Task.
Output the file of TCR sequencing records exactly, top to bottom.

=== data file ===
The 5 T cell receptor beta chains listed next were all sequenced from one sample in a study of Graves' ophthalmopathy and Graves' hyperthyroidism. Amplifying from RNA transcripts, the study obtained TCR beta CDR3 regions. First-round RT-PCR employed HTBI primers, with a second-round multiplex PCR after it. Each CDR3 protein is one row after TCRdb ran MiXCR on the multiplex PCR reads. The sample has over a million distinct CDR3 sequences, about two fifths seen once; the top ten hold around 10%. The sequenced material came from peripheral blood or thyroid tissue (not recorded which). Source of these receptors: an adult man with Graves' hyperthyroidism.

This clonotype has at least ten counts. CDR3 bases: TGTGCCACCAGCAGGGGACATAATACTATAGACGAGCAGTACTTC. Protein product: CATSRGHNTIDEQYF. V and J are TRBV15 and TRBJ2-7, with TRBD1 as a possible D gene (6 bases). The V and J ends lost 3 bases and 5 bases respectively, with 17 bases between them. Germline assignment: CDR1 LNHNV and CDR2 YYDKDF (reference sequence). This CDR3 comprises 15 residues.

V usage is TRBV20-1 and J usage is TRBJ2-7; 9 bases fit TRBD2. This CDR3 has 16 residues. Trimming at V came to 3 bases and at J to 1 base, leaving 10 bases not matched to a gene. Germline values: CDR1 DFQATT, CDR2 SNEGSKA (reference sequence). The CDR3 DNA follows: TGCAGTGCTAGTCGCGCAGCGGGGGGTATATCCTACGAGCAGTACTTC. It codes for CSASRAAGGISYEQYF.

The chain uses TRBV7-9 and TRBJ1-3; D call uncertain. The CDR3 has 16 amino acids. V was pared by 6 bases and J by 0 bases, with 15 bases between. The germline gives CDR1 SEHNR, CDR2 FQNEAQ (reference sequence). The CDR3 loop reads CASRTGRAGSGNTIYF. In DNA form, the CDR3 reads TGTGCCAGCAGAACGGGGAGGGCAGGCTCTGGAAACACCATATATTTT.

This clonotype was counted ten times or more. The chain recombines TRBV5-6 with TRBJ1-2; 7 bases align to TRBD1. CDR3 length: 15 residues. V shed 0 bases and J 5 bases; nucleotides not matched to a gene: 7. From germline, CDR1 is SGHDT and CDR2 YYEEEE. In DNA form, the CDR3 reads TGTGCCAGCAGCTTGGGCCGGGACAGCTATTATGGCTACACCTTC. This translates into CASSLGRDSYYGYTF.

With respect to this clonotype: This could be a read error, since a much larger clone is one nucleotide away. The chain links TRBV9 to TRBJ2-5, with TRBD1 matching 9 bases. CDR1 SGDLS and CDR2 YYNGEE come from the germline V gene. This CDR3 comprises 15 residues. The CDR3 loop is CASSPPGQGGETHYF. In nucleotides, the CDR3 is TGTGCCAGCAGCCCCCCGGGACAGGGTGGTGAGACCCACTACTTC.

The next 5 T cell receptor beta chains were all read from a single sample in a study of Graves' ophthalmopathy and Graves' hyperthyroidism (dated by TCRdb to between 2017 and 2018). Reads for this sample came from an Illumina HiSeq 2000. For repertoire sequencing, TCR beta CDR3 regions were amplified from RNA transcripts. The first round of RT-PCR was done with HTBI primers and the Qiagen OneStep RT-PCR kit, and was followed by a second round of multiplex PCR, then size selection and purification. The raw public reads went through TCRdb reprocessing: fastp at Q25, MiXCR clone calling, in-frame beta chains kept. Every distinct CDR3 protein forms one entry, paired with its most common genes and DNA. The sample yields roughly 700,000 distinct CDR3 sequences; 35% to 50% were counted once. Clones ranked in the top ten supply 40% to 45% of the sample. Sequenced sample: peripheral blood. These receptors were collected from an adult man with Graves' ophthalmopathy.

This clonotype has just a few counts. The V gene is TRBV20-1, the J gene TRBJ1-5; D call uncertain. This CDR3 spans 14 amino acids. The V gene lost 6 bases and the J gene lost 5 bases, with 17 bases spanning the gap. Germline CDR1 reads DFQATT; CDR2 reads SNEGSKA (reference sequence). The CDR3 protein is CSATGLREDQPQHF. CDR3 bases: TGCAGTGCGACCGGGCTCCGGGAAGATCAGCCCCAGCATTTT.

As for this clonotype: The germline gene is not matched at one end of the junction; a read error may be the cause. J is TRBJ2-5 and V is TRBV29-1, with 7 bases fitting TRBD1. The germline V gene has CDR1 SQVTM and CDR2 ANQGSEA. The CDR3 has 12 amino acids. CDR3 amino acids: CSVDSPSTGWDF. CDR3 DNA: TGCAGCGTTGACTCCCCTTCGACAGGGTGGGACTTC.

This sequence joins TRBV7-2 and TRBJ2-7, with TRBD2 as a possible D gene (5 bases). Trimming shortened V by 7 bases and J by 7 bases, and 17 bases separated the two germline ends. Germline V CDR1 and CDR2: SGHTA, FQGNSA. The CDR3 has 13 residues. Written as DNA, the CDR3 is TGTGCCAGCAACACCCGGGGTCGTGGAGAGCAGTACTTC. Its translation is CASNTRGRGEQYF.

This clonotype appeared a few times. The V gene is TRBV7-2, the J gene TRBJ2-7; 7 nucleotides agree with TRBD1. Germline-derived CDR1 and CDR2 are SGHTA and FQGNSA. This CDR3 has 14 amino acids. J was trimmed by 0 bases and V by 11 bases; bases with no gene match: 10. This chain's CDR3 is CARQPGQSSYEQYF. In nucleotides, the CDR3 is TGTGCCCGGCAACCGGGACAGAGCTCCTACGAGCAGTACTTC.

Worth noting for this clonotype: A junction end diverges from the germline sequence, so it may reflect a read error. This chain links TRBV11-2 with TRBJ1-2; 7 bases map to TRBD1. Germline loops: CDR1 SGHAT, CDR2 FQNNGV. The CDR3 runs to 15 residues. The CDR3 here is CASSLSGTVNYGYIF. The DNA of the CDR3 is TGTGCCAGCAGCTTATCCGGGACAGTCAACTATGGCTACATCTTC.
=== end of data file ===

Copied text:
The 5 T cell receptor beta chains listed next were all sequenced from one sample in a study of Graves' ophthalmopathy and Graves' hyperthyroidism. Amplifying from RNA transcripts, the study obtained TCR beta CDR3 regions. First-round RT-PCR employed HTBI primers, with a second-round multiplex PCR after it. Each CDR3 protein is one row after TCRdb ran MiXCR on the multiplex PCR reads. The sample has over a million distinct CDR3 sequences, about two fifths seen once; the top ten hold around 10%. The sequenced material came from peripheral blood or thyroid tissue (not recorded which). Source of these receptors: an adult man with Graves' hyperthyroidism.

This clonotype has at least ten counts. CDR3 bases: TGTGCCACCAGCAGGGGACATAATACTATAGACGAGCAGTACTTC. Protein product: CATSRGHNTIDEQYF. V and J are TRBV15 and TRBJ2-7, with TRBD1 as a possible D gene (6 bases). The V and J ends lost 3 bases and 5 bases respectively, with 17 bases between them. Germline assignment: CDR1 LNHNV and CDR2 YYDKDF (reference sequence). This CDR3 comprises 15 residues.

V usage is TRBV20-1 and J usage is TRBJ2-7; 9 bases fit TRBD2. This CDR3 has 16 residues. Trimming at V came to 3 bases and at J to 1 base, leaving 10 bases not matched to a gene. Germline values: CDR1 DFQATT, CDR2 SNEGSKA (reference sequence). The CDR3 DNA follows: TGCAGTGCTAGTCGCGCAGCGGGGGGTATATCCTACGAGCAGTACTTC. It codes for CSASRAAGGISYEQYF.

The chain uses TRBV7-9 and TRBJ1-3; D call uncertain. The CDR3 has 16 amino acids. V was pared by 6 bases and J by 0 bases, with 15 bases between. The germline gives CDR1 SEHNR, CDR2 FQNEAQ (reference sequence). The CDR3 loop reads CASRTGRAGSGNTIYF. In DNA form, the CDR3 reads TGTGCCAGCAGAACGGGGAGGGCAGGCTCTGGAAACACCATATATTTT.

This clonotype was counted ten times or more. The chain recombines TRBV5-6 with TRBJ1-2; 7 bases align to TRBD1. CDR3 length: 15 residues. V shed 0 bases and J 5 bases; nucleotides not matched to a gene: 7. From germline, CDR1 is SGHDT and CDR2 YYEEEE. In DNA form, the CDR3 reads TGTGCCAGCAGCTTGGGCCGGGACAGCTATTATGGCTACACCTTC. This translates into CASSLGRDSYYGYTF.

With respect to this clonotype: This could be a read error, since a much larger clone is one nucleotide away. The chain links TRBV9 to TRBJ2-5, with TRBD1 matching 9 bases. CDR1 SGDLS and CDR2 YYNGEE come from the germline V gene. This CDR3 comprises 15 residues. The CDR3 loop is CASSPPGQGGETHYF. In nucleotides, the CDR3 is TGTGCCAGCAGCCCCCCGGGACAGGGTGGTGAGACCCACTACTTC.

The next 5 T cell receptor beta chains were all read from a single sample in a study of Graves' ophthalmopathy and Graves' hyperthyroidism (dated by TCRdb to between 2017 and 2018). Reads for this sample came from an Illumina HiSeq 2000. For repertoire sequencing, TCR beta CDR3 regions were amplified from RNA transcripts. The first round of RT-PCR was done with HTBI primers and the Qiagen OneStep RT-PCR kit, and was followed by a second round of multiplex PCR, then size selection and purification. The raw public reads went through TCRdb reprocessing: fastp at Q25, MiXCR clone calling, in-frame beta chains kept. Every distinct CDR3 protein forms one entry, paired with its most common genes and DNA. The sample yields roughly 700,000 distinct CDR3 sequences; 35% to 50% were counted once. Clones ranked in the top ten supply 40% to 45% of the sample. Sequenced sample: peripheral blood. These receptors were collected from an adult man with Graves' ophthalmopathy.

This clonotype has just a few counts. The V gene is TRBV20-1, the J gene TRBJ1-5; D call uncertain. This CDR3 spans 14 amino acids. The V gene lost 6 bases and the J gene lost 5 bases, with 17 bases spanning the gap. Germline CDR1 reads DFQATT; CDR2 reads SNEGSKA (reference sequence). The CDR3 protein is CSATGLREDQPQHF. CDR3 bases: TGCAGTGCGACCGGGCTCCGGGAAGATCAGCCCCAGCATTTT.

As for this clonotype: The germline gene is not matched at one end of the junction; a read error may be the cause. J is TRBJ2-5 and V is TRBV29-1, with 7 bases fitting TRBD1. The germline V gene has CDR1 SQVTM and CDR2 ANQGSEA. The CDR3 has 12 amino acids. CDR3 amino acids: CSVDSPSTGWDF. CDR3 DNA: TGCAGCGTTGACTCCCCTTCGACAGGGTGGGACTTC.

This sequence joins TRBV7-2 and TRBJ2-7, with TRBD2 as a possible D gene (5 bases). Trimming shortened V by 7 bases and J by 7 bases, and 17 bases separated the two germline ends. Germline V CDR1 and CDR2: SGHTA, FQGNSA. The CDR3 has 13 residues. Written as DNA, the CDR3 is TGTGCCAGCAACACCCGGGGTCGTGGAGAGCAGTACTTC. Its translation is CASNTRGRGEQYF.

This clonotype appeared a few times. The V gene is TRBV7-2, the J gene TRBJ2-7; 7 nucleotides agree with TRBD1. Germline-derived CDR1 and CDR2 are SGHTA and FQGNSA. This CDR3 has 14 amino acids. J was trimmed by 0 bases and V by 11 bases; bases with no gene match: 10. This chain's CDR3 is CARQPGQSSYEQYF. In nucleotides, the CDR3 is TGTGCCCGGCAACCGGGACAGAGCTCCTACGAGCAGTACTTC.

Worth noting for this clonotype: A junction end diverges from the germline sequence, so it may reflect a read error. This chain links TRBV11-2 with TRBJ1-2; 7 bases map to TRBD1. Germline loops: CDR1 SGHAT, CDR2 FQNNGV. The CDR3 runs to 15 residues. The CDR3 here is CASSLSGTVNYGYIF. The DNA of the CDR3 is TGTGCCAGCAGCTTATCCGGGACAGTCAACTATGGCTACATCTTC.